Difference between a positive and non-positive displacement pump

What is a positive displacement pump?

A positive displacement pump is a pump that operates by transferring liquid repeatedly by enclosing a specific amount and moving it via a system. The pump transfers fluid via screws, gears, vanes, diaphragm, piston, or plunger. The pump is called “positive” since its design allows fluid flow only in the forward direction. The pump’s internal components are designed such that no fluid can recirculate backward to the casing or inlet. There are two main types of this pump: the reciprocating and the rotary positive displacement pumps. Each pump design has unique internal components to accommodate fluids of different characteristics.

Figure: Positive displacement pump (screw pump).

Types of positive displacement pumps

  • Gear pump. This pump uses two gears to transfer liquid. One gear connects the pump to the prime mover (driver gear), and the other gear is driven by the driver gear. The two gears are in constant mesh. As the gears rotate, they displace a specific amount of fluid towards the discharge end.

Figure: Gear pump.

  • Screw pump. This pump uses two or more screws. The screws rotate, creating a vacuum that draws liquid from storage into the pump. The screw rotation helps to displace the fluid to the discharge end for transportation.

Figure: screw pump.

  • Diaphragm pump. This pump uses two diaphragm components that move back and forth to move fluid.

Figure: Diaphragm pump.

What is a non-positive displacement pump?

A non-positive displacement pump is also known as a centrifugal pump. This pump operates by generating centrifugal force. The pump has a shaft that transmits power from the prime mover. The power on the shaft is transmitted to the fluid via a component known as an impeller. The impeller is a circular disc with curved vanes on its sides. The impeller helps to add pressure and kinetic energy to the fluid. They are very common in many industrial applications due to their simple and compact design.

Types of non-positive displacement pumps

  • End suction pump. This pump is designed with the suction and discharge ends oriented at 90 degrees to each other. This pump is common due to its simple and compact design, easy installation and repair, and high reliability and durability.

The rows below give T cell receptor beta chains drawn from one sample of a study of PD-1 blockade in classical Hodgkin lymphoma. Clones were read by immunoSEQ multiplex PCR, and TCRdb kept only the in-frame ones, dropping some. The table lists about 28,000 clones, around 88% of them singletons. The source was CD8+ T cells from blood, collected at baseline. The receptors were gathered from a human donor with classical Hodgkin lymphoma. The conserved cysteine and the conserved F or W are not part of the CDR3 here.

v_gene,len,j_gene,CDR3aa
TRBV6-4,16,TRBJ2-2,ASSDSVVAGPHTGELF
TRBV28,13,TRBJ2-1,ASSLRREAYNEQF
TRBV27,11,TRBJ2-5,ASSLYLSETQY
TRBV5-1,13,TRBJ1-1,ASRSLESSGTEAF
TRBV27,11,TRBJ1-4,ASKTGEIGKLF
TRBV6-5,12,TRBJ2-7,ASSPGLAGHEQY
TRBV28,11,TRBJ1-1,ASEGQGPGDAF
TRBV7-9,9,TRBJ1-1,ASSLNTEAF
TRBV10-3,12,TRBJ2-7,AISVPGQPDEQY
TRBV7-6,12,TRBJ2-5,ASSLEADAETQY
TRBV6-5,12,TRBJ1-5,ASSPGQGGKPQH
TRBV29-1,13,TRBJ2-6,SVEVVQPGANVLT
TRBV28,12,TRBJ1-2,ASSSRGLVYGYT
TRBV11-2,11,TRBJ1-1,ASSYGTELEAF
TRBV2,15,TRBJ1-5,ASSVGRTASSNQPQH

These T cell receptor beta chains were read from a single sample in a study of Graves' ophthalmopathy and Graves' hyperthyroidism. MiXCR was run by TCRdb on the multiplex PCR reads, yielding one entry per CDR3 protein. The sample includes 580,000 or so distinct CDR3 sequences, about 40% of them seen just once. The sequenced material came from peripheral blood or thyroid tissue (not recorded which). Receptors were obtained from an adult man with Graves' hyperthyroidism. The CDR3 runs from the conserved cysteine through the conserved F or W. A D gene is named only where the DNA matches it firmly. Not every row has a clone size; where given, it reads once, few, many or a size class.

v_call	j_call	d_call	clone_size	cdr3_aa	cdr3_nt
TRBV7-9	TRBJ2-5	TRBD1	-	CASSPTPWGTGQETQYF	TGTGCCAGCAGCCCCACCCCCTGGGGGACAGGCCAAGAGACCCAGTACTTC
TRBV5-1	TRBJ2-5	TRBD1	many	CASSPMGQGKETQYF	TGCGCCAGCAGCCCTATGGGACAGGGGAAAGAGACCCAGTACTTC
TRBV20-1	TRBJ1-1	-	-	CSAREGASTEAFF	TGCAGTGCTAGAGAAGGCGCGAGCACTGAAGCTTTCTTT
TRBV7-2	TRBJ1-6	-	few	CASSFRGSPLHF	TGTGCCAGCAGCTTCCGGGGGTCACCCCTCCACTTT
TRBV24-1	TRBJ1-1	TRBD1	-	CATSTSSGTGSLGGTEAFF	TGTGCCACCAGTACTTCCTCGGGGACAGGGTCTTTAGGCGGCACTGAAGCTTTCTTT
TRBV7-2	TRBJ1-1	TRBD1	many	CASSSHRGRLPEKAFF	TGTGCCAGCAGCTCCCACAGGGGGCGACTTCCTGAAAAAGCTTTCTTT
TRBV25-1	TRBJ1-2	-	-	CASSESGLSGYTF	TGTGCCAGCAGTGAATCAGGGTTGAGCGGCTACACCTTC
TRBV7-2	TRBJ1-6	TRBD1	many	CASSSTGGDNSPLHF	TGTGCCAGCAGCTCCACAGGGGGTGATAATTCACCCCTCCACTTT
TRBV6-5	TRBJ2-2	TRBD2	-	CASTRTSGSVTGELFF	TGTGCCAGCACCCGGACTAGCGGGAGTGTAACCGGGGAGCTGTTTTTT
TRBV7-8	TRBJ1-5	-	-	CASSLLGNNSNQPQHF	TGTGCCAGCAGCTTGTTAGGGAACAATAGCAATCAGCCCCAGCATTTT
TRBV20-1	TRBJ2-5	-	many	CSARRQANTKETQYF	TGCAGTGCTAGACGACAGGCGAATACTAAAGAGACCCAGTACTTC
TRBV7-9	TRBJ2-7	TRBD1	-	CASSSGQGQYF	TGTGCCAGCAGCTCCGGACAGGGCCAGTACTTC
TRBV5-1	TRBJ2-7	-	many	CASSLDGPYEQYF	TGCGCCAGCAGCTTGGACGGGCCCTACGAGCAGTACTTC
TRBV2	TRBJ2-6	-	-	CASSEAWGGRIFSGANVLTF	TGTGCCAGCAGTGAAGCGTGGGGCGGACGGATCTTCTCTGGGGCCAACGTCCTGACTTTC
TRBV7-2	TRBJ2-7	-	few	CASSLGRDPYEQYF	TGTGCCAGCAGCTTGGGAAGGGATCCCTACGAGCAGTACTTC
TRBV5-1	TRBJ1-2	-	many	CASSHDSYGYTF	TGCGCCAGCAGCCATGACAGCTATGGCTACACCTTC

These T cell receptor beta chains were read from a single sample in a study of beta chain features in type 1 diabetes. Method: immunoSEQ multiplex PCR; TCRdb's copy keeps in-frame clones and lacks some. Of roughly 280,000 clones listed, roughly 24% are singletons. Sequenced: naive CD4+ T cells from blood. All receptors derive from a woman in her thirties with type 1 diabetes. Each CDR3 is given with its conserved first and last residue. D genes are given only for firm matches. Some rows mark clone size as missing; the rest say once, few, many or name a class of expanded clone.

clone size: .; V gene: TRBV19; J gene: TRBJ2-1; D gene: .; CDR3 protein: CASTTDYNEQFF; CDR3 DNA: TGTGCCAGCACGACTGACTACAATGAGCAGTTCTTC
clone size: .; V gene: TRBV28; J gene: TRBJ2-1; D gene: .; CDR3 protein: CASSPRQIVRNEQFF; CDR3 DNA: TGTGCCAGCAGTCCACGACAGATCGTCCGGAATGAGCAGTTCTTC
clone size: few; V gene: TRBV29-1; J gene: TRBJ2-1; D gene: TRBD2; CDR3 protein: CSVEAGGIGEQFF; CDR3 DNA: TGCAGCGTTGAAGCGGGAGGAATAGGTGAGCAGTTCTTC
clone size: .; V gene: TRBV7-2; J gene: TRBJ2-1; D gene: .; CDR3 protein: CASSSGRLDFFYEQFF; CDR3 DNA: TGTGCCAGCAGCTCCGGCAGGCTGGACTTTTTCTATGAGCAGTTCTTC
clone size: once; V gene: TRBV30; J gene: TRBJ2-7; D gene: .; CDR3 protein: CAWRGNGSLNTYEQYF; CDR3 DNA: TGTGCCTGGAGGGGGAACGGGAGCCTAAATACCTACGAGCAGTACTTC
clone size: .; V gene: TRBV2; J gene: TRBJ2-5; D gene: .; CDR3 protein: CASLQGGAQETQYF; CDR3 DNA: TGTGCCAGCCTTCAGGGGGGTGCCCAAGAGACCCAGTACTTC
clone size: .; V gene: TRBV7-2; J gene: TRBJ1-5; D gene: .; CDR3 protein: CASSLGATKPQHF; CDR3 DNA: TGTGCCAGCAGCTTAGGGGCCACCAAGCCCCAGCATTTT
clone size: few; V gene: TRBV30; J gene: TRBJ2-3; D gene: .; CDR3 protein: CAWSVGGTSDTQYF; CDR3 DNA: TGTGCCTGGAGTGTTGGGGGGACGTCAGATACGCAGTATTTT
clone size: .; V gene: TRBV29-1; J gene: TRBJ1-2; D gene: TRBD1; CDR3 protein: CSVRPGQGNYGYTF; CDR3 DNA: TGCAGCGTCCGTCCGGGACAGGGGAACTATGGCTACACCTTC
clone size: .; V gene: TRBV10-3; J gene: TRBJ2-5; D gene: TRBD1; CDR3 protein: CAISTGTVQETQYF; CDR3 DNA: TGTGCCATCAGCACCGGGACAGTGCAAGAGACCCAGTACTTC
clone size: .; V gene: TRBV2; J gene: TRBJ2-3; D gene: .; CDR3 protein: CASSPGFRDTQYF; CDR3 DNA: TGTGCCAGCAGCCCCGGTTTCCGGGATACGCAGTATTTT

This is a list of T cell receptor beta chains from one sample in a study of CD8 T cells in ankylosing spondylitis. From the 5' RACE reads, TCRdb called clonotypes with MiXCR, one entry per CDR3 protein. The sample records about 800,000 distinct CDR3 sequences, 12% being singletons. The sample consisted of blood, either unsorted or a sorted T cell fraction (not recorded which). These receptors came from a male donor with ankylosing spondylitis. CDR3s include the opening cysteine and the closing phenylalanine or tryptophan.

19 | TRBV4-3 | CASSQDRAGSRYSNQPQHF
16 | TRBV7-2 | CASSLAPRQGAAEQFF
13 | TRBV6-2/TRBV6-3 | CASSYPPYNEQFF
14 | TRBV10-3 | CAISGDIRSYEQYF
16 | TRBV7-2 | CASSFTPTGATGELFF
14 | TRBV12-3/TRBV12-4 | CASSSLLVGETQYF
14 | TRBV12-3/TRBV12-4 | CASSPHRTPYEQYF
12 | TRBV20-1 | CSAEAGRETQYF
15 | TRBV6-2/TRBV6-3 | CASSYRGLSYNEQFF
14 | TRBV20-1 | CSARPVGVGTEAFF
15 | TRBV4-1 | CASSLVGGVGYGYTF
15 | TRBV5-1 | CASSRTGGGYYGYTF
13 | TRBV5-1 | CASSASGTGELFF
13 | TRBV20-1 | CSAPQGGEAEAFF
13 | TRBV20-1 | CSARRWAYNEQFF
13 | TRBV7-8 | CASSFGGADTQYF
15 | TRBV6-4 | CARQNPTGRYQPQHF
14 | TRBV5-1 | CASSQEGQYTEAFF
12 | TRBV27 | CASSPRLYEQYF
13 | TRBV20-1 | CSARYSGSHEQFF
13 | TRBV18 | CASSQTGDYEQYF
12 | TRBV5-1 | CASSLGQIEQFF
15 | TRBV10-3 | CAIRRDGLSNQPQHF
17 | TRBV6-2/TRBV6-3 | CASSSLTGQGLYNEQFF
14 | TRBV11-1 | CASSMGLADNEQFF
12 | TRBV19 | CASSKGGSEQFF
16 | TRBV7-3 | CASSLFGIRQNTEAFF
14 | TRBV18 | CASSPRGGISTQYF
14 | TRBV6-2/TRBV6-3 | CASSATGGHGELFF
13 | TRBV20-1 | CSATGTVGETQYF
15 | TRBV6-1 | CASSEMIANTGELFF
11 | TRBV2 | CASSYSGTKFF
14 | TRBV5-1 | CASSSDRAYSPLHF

Figure: End suction pump.

  • Self-priming pump. This pump is designed such that it can prime itself. It relieves the operator the manual work of filling the pump with liquid to eliminate air bubbles before starting normal pumping.
  • Figure: Self-priming pump working to remove air bubbles.
  • Split case pump. This pump type has its casing divided into two parts (the bottom and top casing). The two parts are mounted together using bolts and nuts. This design makes it easy to access the internal parts of the pump for easy repair and maintenance. This pump has high flow rates of around 3500 m3//h.

Figure: Split case pump.

Differences between positive and non-positive displacement pumps

  • Positive displacement pumps operate by drawing the liquid into a cavity or by displacing it. The fluid is then forced from the pump cavity towards the discharge end. On the other hand, non-positive displacement pumps use a spinning impeller to move liquid into the pump. The fluid is then forced out of the pump by reducing its flow velocity while increasing pressure energy.
  • Positive displacement pumps transport highly viscous media such as honey, jam, grease, juice, etc. They can increase the flow rate even when the fluid gets thicker. Non-positive displacement pumps are designed for use in low to medium-viscosity liquids. The flow rate reduces when viscosity increases.
  • Positive displacement pumps can operate without being primed. In contrast, non-positive displacement pumps need to be primed to eliminate air bubbles to create enough vacuum to initiate fluid flow.
  • Positive displacement pumps produce a constant flow rate even when pressure changes. On the other hand, non-positive displacement pumps have the flow rate varying depending on the amount of pressure.
  • Positive displacement pumps have high efficiency over a wide range of pressure and flow rates. They keep their efficiency high even when working on highly viscous fluids. The efficiency of non-positive displacement pumps depends on the head and flow rate. As such, the pump becomes efficient when handling lower heads at high flow rates.
  • Positive displacement pumps are primarily used in metering liquids, hydraulic systems using high pressure, dosing chemicals, transportation of oil and gas, and viscous fluids in foods, paints, and adhesives. Non-positive displacement pumps are used in applications such as wastewater treatment, fire protection, irrigation, HVAC systems, and water supply, among others.
  • Positive displacement pumps can produce high pressure by displacing the liquid directly. On the other hand, non-positive displacement pumps are capable of producing moderate pressure. Where liquid transfer needs high pressure, non-positive displacement pumps with more than one impeller are used.

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